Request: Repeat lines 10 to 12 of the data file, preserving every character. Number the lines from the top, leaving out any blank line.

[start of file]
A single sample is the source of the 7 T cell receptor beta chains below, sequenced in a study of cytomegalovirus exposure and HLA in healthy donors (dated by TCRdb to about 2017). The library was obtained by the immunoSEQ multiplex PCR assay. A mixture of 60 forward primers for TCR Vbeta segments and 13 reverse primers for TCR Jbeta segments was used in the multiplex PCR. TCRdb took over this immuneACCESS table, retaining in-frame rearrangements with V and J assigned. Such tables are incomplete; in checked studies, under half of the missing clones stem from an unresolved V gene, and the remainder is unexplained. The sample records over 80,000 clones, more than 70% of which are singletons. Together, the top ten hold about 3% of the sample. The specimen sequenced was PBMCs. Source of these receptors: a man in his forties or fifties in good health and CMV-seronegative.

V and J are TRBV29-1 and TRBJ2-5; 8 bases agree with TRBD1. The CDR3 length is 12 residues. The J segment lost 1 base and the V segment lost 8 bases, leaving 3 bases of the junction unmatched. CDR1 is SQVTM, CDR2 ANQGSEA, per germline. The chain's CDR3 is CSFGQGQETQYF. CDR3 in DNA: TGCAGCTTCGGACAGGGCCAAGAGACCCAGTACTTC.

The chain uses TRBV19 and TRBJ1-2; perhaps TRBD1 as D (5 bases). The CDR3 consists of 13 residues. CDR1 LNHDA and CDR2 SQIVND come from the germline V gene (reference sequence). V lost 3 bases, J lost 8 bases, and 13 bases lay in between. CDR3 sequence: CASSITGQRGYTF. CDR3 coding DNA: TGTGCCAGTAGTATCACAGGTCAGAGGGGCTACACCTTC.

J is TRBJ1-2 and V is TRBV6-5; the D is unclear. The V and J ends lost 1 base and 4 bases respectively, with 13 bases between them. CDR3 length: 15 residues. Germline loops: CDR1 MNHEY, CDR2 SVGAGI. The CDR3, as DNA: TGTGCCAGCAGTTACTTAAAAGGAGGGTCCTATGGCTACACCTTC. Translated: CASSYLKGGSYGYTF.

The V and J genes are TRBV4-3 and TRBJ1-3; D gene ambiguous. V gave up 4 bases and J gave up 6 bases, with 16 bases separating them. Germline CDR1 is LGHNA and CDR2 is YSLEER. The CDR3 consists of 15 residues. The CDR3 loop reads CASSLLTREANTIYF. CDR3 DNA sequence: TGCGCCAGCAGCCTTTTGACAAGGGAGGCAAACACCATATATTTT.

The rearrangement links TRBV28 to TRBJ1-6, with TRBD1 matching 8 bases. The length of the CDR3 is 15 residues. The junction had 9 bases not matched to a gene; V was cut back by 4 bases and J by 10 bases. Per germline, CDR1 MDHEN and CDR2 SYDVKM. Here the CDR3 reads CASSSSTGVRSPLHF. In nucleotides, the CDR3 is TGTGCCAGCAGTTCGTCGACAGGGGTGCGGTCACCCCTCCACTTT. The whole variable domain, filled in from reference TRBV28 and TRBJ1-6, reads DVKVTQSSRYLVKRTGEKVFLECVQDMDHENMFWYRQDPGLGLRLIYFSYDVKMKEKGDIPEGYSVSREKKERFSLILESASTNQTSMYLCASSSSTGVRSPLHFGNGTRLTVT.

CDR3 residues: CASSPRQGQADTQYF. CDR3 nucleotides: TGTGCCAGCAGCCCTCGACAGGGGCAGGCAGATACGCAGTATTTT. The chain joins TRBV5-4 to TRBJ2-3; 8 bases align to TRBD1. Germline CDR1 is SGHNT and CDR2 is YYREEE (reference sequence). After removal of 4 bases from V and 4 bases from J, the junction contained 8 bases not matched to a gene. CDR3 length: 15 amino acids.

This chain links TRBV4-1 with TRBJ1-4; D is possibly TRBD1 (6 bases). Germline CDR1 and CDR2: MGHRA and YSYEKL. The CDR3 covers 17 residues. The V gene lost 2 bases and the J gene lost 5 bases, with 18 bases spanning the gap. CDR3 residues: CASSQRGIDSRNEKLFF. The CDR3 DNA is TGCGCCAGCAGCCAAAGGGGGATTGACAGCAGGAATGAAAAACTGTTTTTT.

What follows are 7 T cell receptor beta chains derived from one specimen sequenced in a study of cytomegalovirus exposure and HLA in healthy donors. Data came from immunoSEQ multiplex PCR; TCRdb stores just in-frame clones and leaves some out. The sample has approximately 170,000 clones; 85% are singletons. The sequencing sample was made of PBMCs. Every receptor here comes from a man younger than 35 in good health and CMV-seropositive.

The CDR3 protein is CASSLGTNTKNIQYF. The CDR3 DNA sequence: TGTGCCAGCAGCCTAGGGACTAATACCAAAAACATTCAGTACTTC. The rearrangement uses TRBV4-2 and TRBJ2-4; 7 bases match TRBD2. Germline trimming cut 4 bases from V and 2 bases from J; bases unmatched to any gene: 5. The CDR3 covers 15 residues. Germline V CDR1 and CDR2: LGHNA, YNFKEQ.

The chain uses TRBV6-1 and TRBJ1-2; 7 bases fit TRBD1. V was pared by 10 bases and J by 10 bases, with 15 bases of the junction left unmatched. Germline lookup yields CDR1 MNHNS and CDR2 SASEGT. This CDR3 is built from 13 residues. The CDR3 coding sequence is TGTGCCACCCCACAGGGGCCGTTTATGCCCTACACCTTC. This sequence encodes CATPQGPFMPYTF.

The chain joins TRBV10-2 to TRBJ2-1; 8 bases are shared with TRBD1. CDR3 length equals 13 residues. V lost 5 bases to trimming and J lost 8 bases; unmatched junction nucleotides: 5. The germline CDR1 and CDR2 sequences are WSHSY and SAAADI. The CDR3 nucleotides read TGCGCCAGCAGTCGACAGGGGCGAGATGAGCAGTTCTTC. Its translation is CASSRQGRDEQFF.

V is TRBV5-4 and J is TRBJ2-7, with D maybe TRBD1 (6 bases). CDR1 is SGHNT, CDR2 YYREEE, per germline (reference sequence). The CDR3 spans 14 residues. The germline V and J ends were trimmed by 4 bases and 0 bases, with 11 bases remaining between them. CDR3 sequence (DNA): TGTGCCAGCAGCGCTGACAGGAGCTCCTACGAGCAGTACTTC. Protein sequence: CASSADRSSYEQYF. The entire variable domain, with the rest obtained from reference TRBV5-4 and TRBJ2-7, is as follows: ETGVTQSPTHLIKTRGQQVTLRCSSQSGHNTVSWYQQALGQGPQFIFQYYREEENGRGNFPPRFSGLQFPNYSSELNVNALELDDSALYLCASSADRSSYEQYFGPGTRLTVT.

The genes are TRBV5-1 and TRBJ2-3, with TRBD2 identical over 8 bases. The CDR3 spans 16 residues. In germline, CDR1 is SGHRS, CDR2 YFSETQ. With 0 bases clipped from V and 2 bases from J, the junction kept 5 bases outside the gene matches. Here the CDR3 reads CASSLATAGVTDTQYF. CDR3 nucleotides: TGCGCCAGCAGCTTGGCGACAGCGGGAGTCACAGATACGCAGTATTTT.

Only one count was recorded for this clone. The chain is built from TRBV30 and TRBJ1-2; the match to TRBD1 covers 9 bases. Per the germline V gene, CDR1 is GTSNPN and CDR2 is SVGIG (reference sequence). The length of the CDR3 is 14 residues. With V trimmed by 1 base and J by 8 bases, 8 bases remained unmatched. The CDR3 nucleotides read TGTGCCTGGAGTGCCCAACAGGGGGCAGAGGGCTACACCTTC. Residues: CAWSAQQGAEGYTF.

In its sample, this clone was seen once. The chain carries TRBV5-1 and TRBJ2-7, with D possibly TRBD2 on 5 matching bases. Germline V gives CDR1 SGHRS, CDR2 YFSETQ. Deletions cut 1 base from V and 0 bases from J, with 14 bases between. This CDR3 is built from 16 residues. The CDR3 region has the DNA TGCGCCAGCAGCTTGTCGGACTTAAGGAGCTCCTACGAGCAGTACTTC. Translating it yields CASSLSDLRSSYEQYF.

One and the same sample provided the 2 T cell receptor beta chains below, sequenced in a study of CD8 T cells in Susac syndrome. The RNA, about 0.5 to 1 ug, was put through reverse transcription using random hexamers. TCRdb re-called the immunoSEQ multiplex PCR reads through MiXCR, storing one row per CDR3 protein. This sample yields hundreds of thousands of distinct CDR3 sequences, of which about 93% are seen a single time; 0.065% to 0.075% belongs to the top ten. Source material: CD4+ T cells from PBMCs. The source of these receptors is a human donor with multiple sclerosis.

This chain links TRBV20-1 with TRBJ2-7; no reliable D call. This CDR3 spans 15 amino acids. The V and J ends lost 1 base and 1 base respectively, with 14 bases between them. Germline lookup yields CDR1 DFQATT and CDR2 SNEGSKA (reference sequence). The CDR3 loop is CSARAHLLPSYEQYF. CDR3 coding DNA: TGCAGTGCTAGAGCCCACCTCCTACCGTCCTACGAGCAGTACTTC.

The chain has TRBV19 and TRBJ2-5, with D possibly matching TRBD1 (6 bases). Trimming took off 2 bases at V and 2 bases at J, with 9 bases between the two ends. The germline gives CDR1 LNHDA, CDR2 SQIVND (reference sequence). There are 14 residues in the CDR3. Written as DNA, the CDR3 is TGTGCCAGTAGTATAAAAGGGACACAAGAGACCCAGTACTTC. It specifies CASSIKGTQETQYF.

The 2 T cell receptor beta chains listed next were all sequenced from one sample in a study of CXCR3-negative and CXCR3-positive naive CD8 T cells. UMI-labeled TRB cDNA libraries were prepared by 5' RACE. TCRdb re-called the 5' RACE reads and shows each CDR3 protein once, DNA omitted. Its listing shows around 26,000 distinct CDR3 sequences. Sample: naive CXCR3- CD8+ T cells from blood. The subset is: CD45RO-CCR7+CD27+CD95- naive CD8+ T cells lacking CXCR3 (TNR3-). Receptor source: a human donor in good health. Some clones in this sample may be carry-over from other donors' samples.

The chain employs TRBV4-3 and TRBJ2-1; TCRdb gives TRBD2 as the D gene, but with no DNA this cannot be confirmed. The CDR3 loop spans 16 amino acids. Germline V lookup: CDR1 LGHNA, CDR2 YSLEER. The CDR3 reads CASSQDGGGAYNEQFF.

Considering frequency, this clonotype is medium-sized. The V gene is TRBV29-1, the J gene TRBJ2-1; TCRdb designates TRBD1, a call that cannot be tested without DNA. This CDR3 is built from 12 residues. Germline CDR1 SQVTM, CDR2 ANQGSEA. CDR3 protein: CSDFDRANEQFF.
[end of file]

The CDR3 protein is CASSLGTNTKNIQYF. The CDR3 DNA sequence: TGTGCCAGCAGCCTAGGGACTAATACCAAAAACATTCAGTACTTC. The rearrangement uses TRBV4-2 and TRBJ2-4; 7 bases match TRBD2. Germline trimming cut 4 bases from V and 2 bases from J; bases unmatched to any gene: 5. The CDR3 covers 15 residues. Germline V CDR1 and CDR2: LGHNA, YNFKEQ.

The chain uses TRBV6-1 and TRBJ1-2; 7 bases fit TRBD1. V was pared by 10 bases and J by 10 bases, with 15 bases of the junction left unmatched. Germline lookup yields CDR1 MNHNS and CDR2 SASEGT. This CDR3 is built from 13 residues. The CDR3 coding sequence is TGTGCCACCCCACAGGGGCCGTTTATGCCCTACACCTTC. This sequence encodes CATPQGPFMPYTF.

The chain joins TRBV10-2 to TRBJ2-1; 8 bases are shared with TRBD1. CDR3 length equals 13 residues. V lost 5 bases to trimming and J lost 8 bases; unmatched junction nucleotides: 5. The germline CDR1 and CDR2 sequences are WSHSY and SAAADI. The CDR3 nucleotides read TGCGCCAGCAGTCGACAGGGGCGAGATGAGCAGTTCTTC. Its translation is CASSRQGRDEQFF.